Digital drives ad industry growth and business models. But it’s not all about the new.
Whether or not we’re pulling ourselves out of this (hopefully) once-in-a-generation economic quagmire remains to be seen. New jobs are being created, but the rate of unemployment is at 25 year highs in most parts of the country. The financial markets surged 40 percent after hitting 12-year lows in March, but they’ve been stuck in neutral the past month and most indices are about where they were at the start of the year. That means, investors haven’t lost real money, but they’re not keeping up with inflation either. Home sales are rising, but the median price of homes continues to plummet. Interest rates remain at historic lows, but no one’s really in a position to act on the bargain rates.
Despite this macro-inertia, it’s heartwarming to see that as in tough times before, innovation is thriving – no thanks to the venture capital community -- and long delayed-tough decisions are being made across all industries and walks of life.
In the media business, newspapers and magazines are taking it on the chin as both subscribers and advertisers are fleeing to more immediate and lower-cost outlets for news, information and entertainment. No surprise there. Some of the lost advertising and subscription revenue will return when the economy rebounds, but the rules of the game have changed so much that the tipping point has long since been passed.
What’s most striking about the media landscape in this downturn is that the audience (not the media gatekeepers) have stormed the cockpit and taken over the controls. Whether you’re in old media, new media or somewhere in between, you better get used to the idea that the audience/customer is calling the shots, not you. Get used to it.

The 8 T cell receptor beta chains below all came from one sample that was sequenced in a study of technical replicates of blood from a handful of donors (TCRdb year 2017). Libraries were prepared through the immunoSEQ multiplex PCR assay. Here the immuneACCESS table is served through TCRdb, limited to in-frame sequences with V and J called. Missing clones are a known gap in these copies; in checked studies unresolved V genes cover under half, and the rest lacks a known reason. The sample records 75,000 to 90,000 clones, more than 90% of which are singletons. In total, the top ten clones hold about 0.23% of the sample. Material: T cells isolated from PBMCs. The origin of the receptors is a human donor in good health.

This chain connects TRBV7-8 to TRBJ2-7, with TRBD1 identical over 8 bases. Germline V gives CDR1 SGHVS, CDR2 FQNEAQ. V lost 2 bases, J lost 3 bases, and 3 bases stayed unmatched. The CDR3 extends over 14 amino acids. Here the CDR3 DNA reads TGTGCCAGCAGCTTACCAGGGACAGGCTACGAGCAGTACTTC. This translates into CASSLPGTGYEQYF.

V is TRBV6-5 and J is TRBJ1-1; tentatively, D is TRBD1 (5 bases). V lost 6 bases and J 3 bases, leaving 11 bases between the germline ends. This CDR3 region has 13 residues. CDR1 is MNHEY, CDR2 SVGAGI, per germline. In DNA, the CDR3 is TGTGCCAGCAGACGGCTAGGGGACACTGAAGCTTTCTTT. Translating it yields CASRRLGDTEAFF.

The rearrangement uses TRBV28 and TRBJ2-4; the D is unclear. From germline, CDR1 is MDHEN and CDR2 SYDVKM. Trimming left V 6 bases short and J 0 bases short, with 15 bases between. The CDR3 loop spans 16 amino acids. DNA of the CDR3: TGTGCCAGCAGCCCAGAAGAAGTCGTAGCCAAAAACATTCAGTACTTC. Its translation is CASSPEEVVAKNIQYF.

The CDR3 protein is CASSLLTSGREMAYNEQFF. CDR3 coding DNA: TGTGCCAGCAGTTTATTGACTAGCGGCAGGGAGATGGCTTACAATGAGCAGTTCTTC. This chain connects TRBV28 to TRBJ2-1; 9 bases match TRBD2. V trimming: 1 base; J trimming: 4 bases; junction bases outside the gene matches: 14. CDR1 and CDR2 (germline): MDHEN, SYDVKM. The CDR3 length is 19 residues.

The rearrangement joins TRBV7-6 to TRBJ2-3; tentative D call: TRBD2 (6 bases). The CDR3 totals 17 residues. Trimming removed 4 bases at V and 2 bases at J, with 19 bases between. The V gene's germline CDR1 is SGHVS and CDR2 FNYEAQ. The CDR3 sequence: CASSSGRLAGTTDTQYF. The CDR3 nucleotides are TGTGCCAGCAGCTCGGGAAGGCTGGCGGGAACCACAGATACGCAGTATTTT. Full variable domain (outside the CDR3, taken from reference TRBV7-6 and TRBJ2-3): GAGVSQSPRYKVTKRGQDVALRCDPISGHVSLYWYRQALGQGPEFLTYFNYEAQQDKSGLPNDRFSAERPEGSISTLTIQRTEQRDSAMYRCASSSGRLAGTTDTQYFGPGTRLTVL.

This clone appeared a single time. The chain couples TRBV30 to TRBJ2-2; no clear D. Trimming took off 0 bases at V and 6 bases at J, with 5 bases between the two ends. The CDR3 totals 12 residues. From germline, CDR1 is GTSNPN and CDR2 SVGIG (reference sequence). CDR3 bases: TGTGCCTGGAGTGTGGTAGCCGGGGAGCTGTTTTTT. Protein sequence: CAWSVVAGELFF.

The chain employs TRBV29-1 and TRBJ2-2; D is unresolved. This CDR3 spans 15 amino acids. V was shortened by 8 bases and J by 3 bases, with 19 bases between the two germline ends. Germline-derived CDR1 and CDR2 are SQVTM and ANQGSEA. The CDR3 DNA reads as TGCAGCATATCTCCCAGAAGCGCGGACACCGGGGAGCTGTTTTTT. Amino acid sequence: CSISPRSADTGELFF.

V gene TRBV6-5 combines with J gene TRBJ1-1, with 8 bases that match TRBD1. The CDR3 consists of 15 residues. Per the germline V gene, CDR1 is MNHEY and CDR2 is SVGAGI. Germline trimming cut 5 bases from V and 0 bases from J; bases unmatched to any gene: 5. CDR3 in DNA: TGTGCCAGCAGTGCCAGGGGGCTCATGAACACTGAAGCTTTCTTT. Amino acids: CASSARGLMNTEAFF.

Audience in control
Christian Dirschl, Content Architect for global information company Wolters Kluwer calls it the 4A’s: “Anyone can say Anything about Any topic at Any time.”
As Michael Marcel Fenez, Global Leader of Pricewaterhouse Coopers’ Entertainment & Media practice observed in a report released last week, “The accelerated migration to digital technologies has reinforced and proliferated new consumption habits and ‘digital behaviors’ as consumers seek more control over where, when and how they consume content while, more than ever, watching their pennies and seeking the best value from the choices they make.”
Over the next five years, PWC projects newspapers will lose $13 billion, dropping about 32 percent of its advertising revenue as digital technologies become increasingly widespread. The report expects print advertising overall to fall the most from $36.7 billion in 2008 to $24.3 billion in 2013. Online advertising revenue is anticipated to decline over the next two years. PWC expects online ad revenue to grow at a 2.5 percent compound annual rate from 2008.
Can’t hide from the digital migration
Fenez says the economic downturn has accelerated and intensified the digital migration among both providers and consumers of content. “Companies who grasp the opportunities which are appearing in this fast changing marketplace and are agile enough to adapt their business models will be able to take full advantage of the potential and new revenue models as they emerge.”